Fun Science with Daniel G. Benes – Interview with Award-Winning Science Popularizer Daniel G. Benes.
For so many kids who struggle with learning or focus issues, the learning environment needs to be especially dynamic to capture their full attention and inspire them. That is even more true for subjects like science, which may often be presented in a dry, factual manner. So when I came across the work of award-winning science popularizer Daniel G. Benes, it made me wish that every child could have the opportunity to learn about science, physics, and other technical subjects from someone who has this much passion for them. Daniel has graciously agreed to be interviewed for this blog and I’m thrilled to be able to share his story with you. I hope you enjoy learning about fun science with Daniel G. Benes.
Don: How did you develop a love for science and experimentation?
Daniel: From as early as I can remember, I was ridiculously curious about the world around me. My first memory is slamming my face into a chocolate cake. So, yeah, I did that. But that only inspired more curiosity. If I didn’t understand something, I’d stare at it, poke it, prod it, flip it upside down, shake it, and hopefully not catch it on fire, until I found an answer. Sometimes I would catch it on fire. I still do that today, but usually by request.
My favorite thing to do was take appliances apart, especially anything with high-voltage vacuum tubes. When I was about five or six years old, I used my mom’s tools to take apart and “fix” one of her lamps that wasn’t broken. After reassembling it I proudly handed her a bowl of leftover parts and told her that the lamp didn’t need them. I did the same thing with her vacuum cleaner. She was a patient woman.
To this day there are very few objects in my home or workshop that I haven’t taken apart to see what glorious wizardry lives inside.
Don: I’m familiar with the acronym STEM, but in your demonstrations, you mention the acronym STEAM. Would you please explain this term to our readers?
Daniel: Yes, I prefer STEAM over STEM. For those who don’t know, STEM is an acronym made from the words Science, Technology, Engineering and Math. Honestly, there are more thorough and inclusive acronyms available, but there’s not enough room on my business card.
Children are natural-born explorers with their curiosity knobs turned all the way up to eleven. A child’s field of research is the outer frontier’s edge of curiosity, where monumental discoveries are made minute by minute. They will mix things together that shouldn’t be mixed, pull things apart that shouldn’t be pulled apart, and will voluntarily yeet any object across a room just to study its flight and impact characteristics and laugh at the crash.
But children are also very good at something else. And this where the A fits into STEAM. Children are born creative, expressive artists and designers. From the moment kids discover that one object can leave a mark on another object (such as a Sharpie on a dining room wall) they will make art.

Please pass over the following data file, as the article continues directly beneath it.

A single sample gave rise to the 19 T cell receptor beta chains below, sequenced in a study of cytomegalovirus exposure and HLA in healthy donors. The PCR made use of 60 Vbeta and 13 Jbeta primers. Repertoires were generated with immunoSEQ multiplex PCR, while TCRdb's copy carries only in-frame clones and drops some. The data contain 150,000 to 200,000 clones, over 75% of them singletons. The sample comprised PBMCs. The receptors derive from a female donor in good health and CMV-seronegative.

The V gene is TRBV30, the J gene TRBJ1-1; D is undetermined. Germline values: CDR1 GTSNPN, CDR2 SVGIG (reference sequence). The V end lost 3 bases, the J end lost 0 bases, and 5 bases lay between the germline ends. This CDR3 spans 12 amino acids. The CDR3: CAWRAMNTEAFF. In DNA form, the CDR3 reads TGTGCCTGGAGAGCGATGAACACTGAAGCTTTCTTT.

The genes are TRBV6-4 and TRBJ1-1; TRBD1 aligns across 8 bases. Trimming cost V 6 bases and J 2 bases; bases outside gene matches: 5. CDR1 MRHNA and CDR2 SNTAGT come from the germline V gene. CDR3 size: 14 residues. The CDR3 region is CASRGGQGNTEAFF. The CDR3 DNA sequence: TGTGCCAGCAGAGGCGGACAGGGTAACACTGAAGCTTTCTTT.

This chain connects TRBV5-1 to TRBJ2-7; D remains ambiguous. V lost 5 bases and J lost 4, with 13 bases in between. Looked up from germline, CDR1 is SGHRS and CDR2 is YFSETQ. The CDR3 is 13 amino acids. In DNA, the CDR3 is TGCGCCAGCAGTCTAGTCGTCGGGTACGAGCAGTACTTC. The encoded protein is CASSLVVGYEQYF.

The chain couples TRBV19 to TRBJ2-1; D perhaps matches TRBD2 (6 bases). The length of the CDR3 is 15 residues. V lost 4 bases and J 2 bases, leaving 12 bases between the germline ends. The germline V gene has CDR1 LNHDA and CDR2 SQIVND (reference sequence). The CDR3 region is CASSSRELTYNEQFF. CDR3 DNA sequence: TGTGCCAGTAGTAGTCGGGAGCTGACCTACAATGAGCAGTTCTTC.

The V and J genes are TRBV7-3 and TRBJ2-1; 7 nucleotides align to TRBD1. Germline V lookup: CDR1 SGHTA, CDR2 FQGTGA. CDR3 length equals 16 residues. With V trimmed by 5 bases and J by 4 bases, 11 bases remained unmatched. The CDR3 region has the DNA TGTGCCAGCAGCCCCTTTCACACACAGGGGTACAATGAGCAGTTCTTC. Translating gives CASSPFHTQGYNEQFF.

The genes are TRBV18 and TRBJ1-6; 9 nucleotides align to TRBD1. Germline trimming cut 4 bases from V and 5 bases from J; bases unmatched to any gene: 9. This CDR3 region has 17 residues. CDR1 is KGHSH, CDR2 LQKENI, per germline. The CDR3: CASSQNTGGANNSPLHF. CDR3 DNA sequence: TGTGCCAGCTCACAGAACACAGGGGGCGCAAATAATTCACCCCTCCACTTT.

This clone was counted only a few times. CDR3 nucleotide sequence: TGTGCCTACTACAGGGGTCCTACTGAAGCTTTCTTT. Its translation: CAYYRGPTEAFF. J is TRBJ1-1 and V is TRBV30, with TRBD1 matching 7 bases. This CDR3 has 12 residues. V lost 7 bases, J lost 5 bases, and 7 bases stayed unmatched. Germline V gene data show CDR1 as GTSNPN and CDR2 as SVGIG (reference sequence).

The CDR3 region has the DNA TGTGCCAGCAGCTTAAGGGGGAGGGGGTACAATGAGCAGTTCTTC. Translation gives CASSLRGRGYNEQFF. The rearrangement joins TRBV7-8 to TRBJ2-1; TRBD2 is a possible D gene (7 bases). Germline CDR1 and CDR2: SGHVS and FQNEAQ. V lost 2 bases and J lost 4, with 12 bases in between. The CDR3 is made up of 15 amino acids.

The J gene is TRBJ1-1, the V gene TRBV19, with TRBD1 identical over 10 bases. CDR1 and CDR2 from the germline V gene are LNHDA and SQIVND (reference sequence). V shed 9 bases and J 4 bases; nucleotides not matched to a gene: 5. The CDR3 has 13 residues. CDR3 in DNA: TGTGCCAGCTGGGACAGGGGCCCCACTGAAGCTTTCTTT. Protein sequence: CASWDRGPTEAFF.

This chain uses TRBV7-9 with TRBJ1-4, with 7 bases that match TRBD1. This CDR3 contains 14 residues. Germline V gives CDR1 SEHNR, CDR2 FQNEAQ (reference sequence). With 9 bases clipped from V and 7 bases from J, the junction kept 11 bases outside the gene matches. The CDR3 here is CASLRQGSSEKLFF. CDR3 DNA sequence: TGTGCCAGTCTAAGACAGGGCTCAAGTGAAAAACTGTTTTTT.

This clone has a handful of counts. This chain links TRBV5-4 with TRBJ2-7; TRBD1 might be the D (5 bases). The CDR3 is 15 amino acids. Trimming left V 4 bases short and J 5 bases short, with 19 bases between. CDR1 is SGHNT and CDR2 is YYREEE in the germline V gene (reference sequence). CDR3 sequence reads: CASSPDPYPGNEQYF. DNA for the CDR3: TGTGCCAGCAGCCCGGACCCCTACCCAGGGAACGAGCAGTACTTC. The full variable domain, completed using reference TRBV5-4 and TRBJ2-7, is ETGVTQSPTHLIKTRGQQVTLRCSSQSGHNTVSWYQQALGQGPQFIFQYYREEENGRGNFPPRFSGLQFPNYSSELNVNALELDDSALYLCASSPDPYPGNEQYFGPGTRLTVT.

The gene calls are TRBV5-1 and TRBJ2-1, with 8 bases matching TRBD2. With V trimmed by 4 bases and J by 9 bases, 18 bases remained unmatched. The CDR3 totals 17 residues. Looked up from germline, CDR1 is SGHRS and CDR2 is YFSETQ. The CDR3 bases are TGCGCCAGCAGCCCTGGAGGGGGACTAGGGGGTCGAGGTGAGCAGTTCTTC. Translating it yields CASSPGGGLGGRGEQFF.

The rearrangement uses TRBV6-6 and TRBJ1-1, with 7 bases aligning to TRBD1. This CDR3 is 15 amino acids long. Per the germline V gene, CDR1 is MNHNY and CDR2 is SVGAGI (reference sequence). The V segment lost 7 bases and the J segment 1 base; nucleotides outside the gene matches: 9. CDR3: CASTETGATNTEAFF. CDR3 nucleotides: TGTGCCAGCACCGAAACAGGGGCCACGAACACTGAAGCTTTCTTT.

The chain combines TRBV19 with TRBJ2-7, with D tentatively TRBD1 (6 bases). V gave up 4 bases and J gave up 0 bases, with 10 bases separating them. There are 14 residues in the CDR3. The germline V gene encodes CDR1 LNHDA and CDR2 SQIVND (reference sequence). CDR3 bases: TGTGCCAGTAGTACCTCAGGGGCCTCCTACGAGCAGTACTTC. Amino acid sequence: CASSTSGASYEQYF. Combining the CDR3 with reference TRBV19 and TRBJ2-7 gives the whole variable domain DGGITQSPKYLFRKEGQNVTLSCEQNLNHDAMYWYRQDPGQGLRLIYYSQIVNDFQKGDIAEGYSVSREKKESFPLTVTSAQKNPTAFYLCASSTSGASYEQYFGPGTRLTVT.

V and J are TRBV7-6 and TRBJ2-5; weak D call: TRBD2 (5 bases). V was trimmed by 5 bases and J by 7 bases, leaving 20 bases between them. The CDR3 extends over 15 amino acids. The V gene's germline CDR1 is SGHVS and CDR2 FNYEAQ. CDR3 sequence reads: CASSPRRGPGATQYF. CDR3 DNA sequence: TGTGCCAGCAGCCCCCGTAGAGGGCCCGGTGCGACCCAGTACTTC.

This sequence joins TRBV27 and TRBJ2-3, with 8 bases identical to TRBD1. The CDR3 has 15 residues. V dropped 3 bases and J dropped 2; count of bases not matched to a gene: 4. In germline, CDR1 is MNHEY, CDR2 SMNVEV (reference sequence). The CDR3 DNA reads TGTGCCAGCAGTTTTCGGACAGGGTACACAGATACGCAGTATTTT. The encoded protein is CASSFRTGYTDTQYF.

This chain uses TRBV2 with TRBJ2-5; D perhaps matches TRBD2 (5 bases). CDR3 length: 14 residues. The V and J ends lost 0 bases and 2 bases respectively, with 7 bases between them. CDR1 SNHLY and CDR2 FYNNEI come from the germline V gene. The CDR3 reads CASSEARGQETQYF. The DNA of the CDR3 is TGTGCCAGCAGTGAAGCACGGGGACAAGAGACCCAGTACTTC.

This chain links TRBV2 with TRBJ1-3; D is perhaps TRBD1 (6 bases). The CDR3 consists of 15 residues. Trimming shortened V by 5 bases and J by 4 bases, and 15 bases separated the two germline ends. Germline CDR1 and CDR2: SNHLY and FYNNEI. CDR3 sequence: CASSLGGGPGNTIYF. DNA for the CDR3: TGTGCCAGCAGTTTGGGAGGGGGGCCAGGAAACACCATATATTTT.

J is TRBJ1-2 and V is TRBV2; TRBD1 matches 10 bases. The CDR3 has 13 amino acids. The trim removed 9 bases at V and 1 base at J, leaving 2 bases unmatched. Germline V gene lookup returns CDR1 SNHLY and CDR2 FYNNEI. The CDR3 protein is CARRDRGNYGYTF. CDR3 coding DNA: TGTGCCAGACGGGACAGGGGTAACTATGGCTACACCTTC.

I’ll sum it up with a little poem I wrote years ago:
“Sure, STEM is cool.
It’s calculated and smart.
But STEAM is much better,
Because it has heART.”
~Daniel G. Benes
Don: I love how you combine your demonstrations with antique aspects of science and technology. How did you come up with the idea of combining antique tools and processes with your work? In my opinion, I would say this definitely qualifies as fun science with Daniel G. Benes.
Daniel: My science shows actually came about because of my love of antique science and technology and collecting antiques. Over time, my collection of antique science and technology eventually became a small museum and I soon realized that many of the things in my collection were way too cool to keep to myself and held such important historical significance that I had to share that joy and history with others!
My show-and-tells started as annual Halloween “mad science” parties at our house. We’d often have thirty to forty cars parked along the road. We even had a guest magician one year. Things ramped up when I was asked to help produce a Halloween Ball at pianist James Dick’s famous Festival Hill in Round Top, TX, where I built and hosted a working Frankenstein’s Lab and performed dangerous high-voltage shows on the hour throughout the event.
That, along with my collection of original Thomas Edison antiques, led to one of the producers offering me the leading role as Thomas Alva Edison in a stage production about Thomas Edison and Nikola Tesla. That led to me appearing in the New York Times and Texas Monthly. I want to add that I performed all of these events for no charge.
I continued to volunteer for more public events, including Maker Faire Austin and SXSW Interactive. I never said no to an opportunity and worked hard to improve my presentations and I enjoyed every new adventure! Eventually large public schools and public libraries began to take notice and started asking me to perform shows. That’s when I began to accept the idea that I might actually have a real show on my hands.
I started adding state-of-the-art physics and chemistry demonstrations and eventually a script sprinkled with audience interaction and humorous improv. This eventually led to TV and radio appearances and the incredible and humbling honor of being called a celebrity science popularizer and host with an equally incredible list of amazing clients and sponsors on my website.